To Kill A Mockingbird Turns 50
They seem to have always been with us, Scout and Atticus and Boo Radley, the cherished and enduring characters of Harper Lee's novel, To Kill a Mockingbird. This summer--on July 11, to be precise--they turn 50.
Published in 1960, the book is a deceptively simple tale of a 9-year-old tomboy whose world is up-ended the summer her father, a Southern lawyer, defends a black man falsely accused of rape. It became an instant classic.
"There are not many great novels everyone, from 12 to 102, can read with satisfaction and enjoyment," says Dana Gioia, a poet and the former chairman of the National Endowment for the Arts. "To Kill a Mockingbird is one of that select company."
Let the Festivities Begin
To mark the half-century milestone, cities throughout the nation are throwing Mockingbird parties, ranging from simple readings to full-scale celebrations lasting for days and even weeks. Lee's hometown of Monroeville, Ala., is ground zero for the festivities. The city has plans for a marathon live reading of the novel, a series of group discussions, themed tours of the town, and cocktail parties (featuring the local specialty drink, Tequila Mockingbird) all culminating with a birthday party for the book held on the courthouse lawn.
Despite admirers' fervent hopes, locals realize its unlikely the reclusive 84-year-old Lee will attend. Officials at HarperCollins, which publishes the book, agree, saying that since Lee rarely grants interviews, they don't expect her participation.
HarperCollins is doing all it can to give fans a chance to express their devotion to Mockingbird, which has become a cultural touchstone. Events in major cities such as Denver, New York, Houston, Oakland, New Orleans and Toronto are expected to draw thousands of participants. Smaller towns like Oskaloosa, Ia., Wayzata, Mn., and Oxford, Miss., are hosting celebrations, too. (A full listing of events and links is here: tokillamockingbird50year.com.) And yes, there's a Mockingbird Facebook page, too.
Popular Book, Reclusive Author
To Kill a Mockingbird, the only book Harper Lee ever wrote, won the Pulitzer Prize for fiction and has sold more copies than any other 20th century novel. Luminaries like Tom Brokaw (who reads from the book on July 11 at a celebration in Bozeman, Mont.) and Oprah Winfrey (who tried and failed to get Lee to appear on her show) list the novel among their all-time favorite books. The film version, starring Gregory Peck as Atticus Finch, won a trio of Academy Awards.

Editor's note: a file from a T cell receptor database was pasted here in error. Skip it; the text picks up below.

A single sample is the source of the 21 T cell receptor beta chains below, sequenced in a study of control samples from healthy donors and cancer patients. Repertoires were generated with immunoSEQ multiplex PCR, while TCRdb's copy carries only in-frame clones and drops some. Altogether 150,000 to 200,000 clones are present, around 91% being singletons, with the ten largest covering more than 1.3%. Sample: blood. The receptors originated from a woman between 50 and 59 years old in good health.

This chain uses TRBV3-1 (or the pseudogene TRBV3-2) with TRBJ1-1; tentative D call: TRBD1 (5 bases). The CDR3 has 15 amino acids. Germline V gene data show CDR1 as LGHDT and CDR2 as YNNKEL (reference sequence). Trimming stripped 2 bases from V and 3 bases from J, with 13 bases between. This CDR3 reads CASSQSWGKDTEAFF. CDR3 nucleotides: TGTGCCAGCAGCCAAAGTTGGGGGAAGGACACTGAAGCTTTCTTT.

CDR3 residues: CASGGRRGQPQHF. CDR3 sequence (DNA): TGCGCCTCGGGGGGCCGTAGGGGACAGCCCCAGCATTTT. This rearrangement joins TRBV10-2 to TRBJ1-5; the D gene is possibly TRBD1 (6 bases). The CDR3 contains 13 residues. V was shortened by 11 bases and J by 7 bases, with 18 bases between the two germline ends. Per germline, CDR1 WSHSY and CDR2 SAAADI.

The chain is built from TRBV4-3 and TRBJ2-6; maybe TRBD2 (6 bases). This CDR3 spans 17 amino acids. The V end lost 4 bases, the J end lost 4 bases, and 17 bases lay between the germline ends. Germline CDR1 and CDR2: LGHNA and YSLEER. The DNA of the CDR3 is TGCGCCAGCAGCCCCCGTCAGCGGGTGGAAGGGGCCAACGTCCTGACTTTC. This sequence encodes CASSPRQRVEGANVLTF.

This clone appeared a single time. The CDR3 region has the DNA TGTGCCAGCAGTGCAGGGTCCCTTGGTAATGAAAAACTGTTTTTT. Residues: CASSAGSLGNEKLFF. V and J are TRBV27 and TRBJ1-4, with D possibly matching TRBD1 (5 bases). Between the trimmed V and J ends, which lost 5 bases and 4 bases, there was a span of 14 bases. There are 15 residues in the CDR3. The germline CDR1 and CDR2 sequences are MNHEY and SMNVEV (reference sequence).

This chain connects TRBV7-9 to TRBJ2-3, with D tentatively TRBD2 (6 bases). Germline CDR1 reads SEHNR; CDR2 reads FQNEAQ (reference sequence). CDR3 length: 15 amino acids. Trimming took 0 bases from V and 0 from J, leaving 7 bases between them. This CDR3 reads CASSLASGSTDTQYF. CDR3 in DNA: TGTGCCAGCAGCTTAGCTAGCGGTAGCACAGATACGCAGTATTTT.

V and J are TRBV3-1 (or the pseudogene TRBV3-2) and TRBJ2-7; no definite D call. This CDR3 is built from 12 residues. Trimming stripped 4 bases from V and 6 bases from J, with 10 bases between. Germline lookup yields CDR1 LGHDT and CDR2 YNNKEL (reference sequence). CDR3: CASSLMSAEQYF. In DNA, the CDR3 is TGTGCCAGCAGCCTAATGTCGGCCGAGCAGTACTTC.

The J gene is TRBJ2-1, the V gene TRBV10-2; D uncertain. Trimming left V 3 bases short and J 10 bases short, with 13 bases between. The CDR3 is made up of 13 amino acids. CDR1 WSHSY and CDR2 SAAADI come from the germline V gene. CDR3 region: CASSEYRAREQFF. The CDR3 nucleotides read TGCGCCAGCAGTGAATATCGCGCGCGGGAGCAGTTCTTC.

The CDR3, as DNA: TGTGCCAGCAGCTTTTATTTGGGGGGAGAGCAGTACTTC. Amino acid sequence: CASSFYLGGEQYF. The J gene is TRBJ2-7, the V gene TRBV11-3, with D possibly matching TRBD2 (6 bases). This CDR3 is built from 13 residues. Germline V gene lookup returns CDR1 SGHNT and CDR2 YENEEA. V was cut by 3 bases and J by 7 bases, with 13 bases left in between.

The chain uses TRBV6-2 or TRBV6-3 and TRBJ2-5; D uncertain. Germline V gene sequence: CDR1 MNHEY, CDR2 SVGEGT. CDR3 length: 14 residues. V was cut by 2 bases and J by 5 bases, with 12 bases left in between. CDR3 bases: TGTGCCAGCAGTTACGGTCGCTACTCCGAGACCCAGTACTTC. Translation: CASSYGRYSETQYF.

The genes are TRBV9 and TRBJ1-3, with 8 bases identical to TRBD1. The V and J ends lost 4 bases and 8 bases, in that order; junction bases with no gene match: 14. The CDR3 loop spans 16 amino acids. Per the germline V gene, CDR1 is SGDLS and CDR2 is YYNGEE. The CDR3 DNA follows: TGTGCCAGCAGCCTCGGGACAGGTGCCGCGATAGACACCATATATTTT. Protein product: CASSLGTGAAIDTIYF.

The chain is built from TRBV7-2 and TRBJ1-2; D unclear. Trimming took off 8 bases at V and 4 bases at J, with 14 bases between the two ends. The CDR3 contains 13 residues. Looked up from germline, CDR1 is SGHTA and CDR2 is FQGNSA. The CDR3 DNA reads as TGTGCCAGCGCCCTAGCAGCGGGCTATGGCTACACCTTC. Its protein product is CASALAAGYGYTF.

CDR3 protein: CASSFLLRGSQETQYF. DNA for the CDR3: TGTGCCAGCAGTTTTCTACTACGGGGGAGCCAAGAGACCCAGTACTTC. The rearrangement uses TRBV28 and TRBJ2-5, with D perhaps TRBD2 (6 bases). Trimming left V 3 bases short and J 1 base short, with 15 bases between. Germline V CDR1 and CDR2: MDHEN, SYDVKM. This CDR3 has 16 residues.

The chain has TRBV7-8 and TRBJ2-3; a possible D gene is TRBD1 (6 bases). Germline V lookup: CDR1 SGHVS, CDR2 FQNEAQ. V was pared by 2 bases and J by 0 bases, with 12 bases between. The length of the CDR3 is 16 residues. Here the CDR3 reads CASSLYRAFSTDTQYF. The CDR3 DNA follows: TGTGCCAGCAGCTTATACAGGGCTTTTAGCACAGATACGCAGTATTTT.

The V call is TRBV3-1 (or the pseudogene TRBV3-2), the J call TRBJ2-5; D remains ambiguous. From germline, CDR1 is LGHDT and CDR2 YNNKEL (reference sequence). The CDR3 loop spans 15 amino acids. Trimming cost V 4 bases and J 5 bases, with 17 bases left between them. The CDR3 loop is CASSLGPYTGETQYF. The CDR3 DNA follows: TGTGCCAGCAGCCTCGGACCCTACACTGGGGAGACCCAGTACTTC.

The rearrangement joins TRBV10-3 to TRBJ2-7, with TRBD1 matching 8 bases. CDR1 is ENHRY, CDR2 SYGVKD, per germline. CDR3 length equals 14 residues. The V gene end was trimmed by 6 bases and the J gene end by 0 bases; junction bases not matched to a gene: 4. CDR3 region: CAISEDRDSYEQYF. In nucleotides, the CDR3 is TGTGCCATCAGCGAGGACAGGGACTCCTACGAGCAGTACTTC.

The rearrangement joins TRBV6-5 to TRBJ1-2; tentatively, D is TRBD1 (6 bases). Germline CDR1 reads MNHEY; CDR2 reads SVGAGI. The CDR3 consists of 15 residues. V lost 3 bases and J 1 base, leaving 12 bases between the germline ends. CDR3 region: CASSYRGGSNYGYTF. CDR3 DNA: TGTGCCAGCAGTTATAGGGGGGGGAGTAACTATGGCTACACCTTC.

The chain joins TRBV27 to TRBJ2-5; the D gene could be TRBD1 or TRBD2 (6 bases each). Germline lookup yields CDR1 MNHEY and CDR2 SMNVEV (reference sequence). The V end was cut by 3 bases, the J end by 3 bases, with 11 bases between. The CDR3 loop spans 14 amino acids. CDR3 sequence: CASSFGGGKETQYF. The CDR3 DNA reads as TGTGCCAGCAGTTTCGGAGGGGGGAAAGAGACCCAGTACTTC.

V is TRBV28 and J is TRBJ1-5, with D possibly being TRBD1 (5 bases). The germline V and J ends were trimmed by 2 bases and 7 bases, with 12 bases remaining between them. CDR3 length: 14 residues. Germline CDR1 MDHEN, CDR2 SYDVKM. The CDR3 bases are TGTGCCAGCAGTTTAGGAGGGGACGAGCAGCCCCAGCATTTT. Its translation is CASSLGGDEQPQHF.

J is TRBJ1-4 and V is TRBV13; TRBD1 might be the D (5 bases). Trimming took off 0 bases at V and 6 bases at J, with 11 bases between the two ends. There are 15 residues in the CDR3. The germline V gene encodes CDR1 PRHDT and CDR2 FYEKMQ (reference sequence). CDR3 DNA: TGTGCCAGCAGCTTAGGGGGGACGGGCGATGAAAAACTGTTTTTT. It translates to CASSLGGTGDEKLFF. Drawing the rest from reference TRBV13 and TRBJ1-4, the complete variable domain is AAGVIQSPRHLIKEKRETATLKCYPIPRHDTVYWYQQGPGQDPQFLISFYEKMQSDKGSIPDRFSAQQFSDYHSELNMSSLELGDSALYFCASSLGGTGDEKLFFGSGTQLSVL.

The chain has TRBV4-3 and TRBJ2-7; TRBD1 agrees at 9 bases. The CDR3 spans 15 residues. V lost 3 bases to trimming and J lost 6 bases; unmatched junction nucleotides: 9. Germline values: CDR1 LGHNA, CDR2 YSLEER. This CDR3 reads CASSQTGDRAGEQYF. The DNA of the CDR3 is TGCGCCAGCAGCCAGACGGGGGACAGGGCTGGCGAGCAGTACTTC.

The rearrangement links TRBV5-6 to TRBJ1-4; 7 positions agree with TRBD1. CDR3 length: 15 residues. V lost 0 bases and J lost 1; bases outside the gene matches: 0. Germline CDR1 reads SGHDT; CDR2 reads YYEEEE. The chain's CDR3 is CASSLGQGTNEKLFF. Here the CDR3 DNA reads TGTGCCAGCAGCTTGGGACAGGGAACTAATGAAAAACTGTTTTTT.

Interest in the book spiked in 2005 in the wake of the biopic Capote, the hit film about Lee's childhood friend, Truman Capote. It received another boost when Mockingbird, the first full-length biography of Lee, was published the following year.
Around that same time, Lee, who famously refuses to give interviews or even comment on her novel, began to make annual appearances to honor high school students in Tuscaloosa, Ala., site of the University of Alabama's Honors College, which sponsors an annual essay contest for the state's high schools. In 2008, Lee attended the ceremony in Washington, D.C., and received the Presidential Medal of Freedom, though she declined to speak at the event.
Let's Get This Party Started
Earlier this year, author Mary McDonagh Murphy kicked off the celebratory fervor with the publication of Scout, Atticus & Boo: A Celebration of Fifty Years of To Kill a Mockingbird. She notes in the introduction that this American classic sells nearly a million copies every year--hundreds of thousands more than The Catcher in the Rye, The Great Gatsby or Of Mice and Men. And to add a note of irony to all this bliss, To Kill a Mockingbird consistently ranks among the top 100 most frequently banned books in the United States, sharing that distinction with The Catcher in the Rye by J.D. Salinger, Beloved by Toni Morrison, and The Call of the Wild by Jack London.
In 2006, while serving as NEA chairman, Gioia launched The Big Read, the largest reading program ever backed by the federal government. To Kill a Mockingbird remains one of the two most popular books among participating communities. (The other is Fahrenheit 451 by Ray Bradbury.)
"Mockingbird is an inspirational book with several unforgettable characters, and even though there is a sad ending, it has an uplifting theme," Gioia says. "It gives you the gift of an absolutely exemplary father figure, and generations of kids have fallen in love with Atticus Finch."
For fans who would like the Mockingbird celebrations to continue, Gioia has some good news. "The U.S. Postal Service plans to issue a stamp in the Legends of Hollywood series honoring Gregory Peck," he says. "At the request of Peck's family, he is being depicted wearing glasses, as Atticus Finch."
SecondAct contributor Veronique de Turenne is a writer and blogger who lives in Southern California.
More Info: Mockingbird Online
Listen: Dana Gioia narrates a radio discussion guide that features David Baker, Robert Duvall, Horton Foote, Charles J. Shields, Curtis Sittenfeld, Elizabeth Spencer, Anne Twomey, and Sandra Day O'Connor.
Author: Visit Harper Lee online.